Is this the end of the road or the beginning of a change of course?
Is this a flash in the pan or the beginning of a change of course?
As the Water Conference from March 22 to 24 began in New York, the UN warned of the imminent risk of a global freshwater crisis, as many water stakeholders and studies had been saying for years. If this conference is “historic”, it is because it was the first in 46 years, even if it did not include any political declaration despite the urgency!
Before making a more complete assessment, let’s try to draw some lessons and perspectives.
Sandra Métayer, coordinator of the Water Coalition, which brings together 30 associations and foundations, declared: “Faced with the water crisis, the results of the United Nations Conference are not up to the task” and added: “It is the political will that is lacking”! Yet the urgency is there. It is Jean Lapegue of Action Against Hunger who denounces “a chronic lack of funding” to prevent water-borne diseases such as cholera, dysentery and typhoid, which are major causes of mortality! Coalition Eau, ACF and Secours Islamique France with Laura Le Floch who led together a campaign “SOS commitments, not absentees” which had a media impact in France just before the Conference.
But there are also positive signs. For example, the “Wash Road Map”, which brings together some thirty humanitarian organizations, including Solidarités International, has gathered 175 signatures for its “Call to Action”, including those of Switzerland and France, which is great news for the future, as we can hope that other States and organizations will now join it.
On the other hand, we can only regret the very weak presence of humanitarian crises in the Conference’s agenda, even though they constitute the most serious situations leading to high mortality, particularly among children. This is the merit of the event on the fight against cholera organized by Kevin Goldberg and Baptiste Lecuyot with Solidarités International and the GTFCC (Global Task Force on Cholera Control) with the participation of major actors such as ACF, MSF, the Global Cluster Wash, the SDC, the Véolia Foundation and John Hopkins University.
Although the Conference generated 708 voluntary commitments from States and organizations that will be useful, they are nevertheless “disparate, heterogeneous and non-binding” as the Water Coalition points out. And now, you may ask, will this conference be a mere flash in the pan or the real beginning of a change of course? Everything depends on the immediate follow-up in 2023, which could finally be the turning point for water and sanitation. At the halfway point of the 2015-2030 Sustainable Development Goals, it is now or never as we are so far behind on our commitments to the 2.2 billion people who do not have access to drinking water and 3.6 billion to sanitation.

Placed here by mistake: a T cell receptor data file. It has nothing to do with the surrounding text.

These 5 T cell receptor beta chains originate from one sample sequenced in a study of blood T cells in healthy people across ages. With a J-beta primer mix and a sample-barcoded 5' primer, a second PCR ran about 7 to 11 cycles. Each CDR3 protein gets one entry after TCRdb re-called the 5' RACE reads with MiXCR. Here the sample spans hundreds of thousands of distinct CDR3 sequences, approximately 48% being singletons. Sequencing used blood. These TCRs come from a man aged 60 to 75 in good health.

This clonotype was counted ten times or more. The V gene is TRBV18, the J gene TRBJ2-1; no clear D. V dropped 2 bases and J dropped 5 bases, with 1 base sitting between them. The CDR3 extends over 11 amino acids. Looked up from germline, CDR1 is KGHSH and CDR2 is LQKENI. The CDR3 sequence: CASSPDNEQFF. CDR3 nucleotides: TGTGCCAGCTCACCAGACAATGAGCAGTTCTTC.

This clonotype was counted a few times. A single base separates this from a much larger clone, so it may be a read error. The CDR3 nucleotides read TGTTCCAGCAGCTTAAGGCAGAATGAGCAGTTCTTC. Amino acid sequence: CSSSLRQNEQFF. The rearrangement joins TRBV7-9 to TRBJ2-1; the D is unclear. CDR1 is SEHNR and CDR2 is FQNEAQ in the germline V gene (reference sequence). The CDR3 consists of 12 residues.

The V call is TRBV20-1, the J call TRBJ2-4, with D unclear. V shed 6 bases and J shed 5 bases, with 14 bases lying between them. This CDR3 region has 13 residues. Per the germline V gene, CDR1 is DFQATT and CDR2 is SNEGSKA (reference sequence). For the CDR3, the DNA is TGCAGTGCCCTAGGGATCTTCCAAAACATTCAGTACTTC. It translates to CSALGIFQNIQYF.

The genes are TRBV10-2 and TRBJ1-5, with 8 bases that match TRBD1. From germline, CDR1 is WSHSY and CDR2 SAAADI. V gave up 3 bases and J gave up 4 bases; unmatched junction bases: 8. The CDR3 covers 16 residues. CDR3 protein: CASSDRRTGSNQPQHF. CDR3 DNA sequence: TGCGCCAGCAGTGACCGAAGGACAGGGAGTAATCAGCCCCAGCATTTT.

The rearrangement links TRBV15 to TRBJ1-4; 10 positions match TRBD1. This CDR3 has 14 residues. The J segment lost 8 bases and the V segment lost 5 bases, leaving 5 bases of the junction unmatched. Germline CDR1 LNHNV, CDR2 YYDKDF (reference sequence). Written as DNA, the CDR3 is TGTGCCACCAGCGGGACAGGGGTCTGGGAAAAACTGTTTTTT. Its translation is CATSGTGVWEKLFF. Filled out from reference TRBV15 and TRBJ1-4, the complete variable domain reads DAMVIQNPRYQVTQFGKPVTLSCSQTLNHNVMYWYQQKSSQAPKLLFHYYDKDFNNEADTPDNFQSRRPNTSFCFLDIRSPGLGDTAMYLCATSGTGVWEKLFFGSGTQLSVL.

The obstacles are to be considered as Gérard Payen, vice-president of the French Water Partnership, states: “Countries with large reserves of fresh water, such as Brazil, Canada, Russia, the United States or China, may be wary of strengthening water governance. We must therefore remind them that a United Nations resolution made access to water a human right in 2010 and that water for those who do not have enough is not less water for them and that when people do not have enough water where they live, they go elsewhere and perhaps to those who have plenty! Solidarity can therefore be a mutual insurance.
The objectives are simple and clear, as proposed by the French Water Partnership (FWP), with the appointment of a special representative for water at the United Nations, a regular intergovernmental meeting on the follow-up of Goal 6 Water, a fourfold increase in funding to accelerate the 20 global objectives related to water, and the integration of the central role of water and sanitation in all the work of the UN.
This year, we have only two windows of opportunity left that we cannot afford to miss. On the one hand, there is the UN High-Level Political Forum on Sustainable Development (HLPF) from July 10 to 19, and then the World Summit on Sustainable Development (WSSD) in New York on September 18, which could be the opportunity to adopt a resolution that includes the above-mentioned objectives.
This shows how much we must change our position and mobilize all our means to obtain this resolution. We still have a few months to act successfully.
You must log in to post a comment.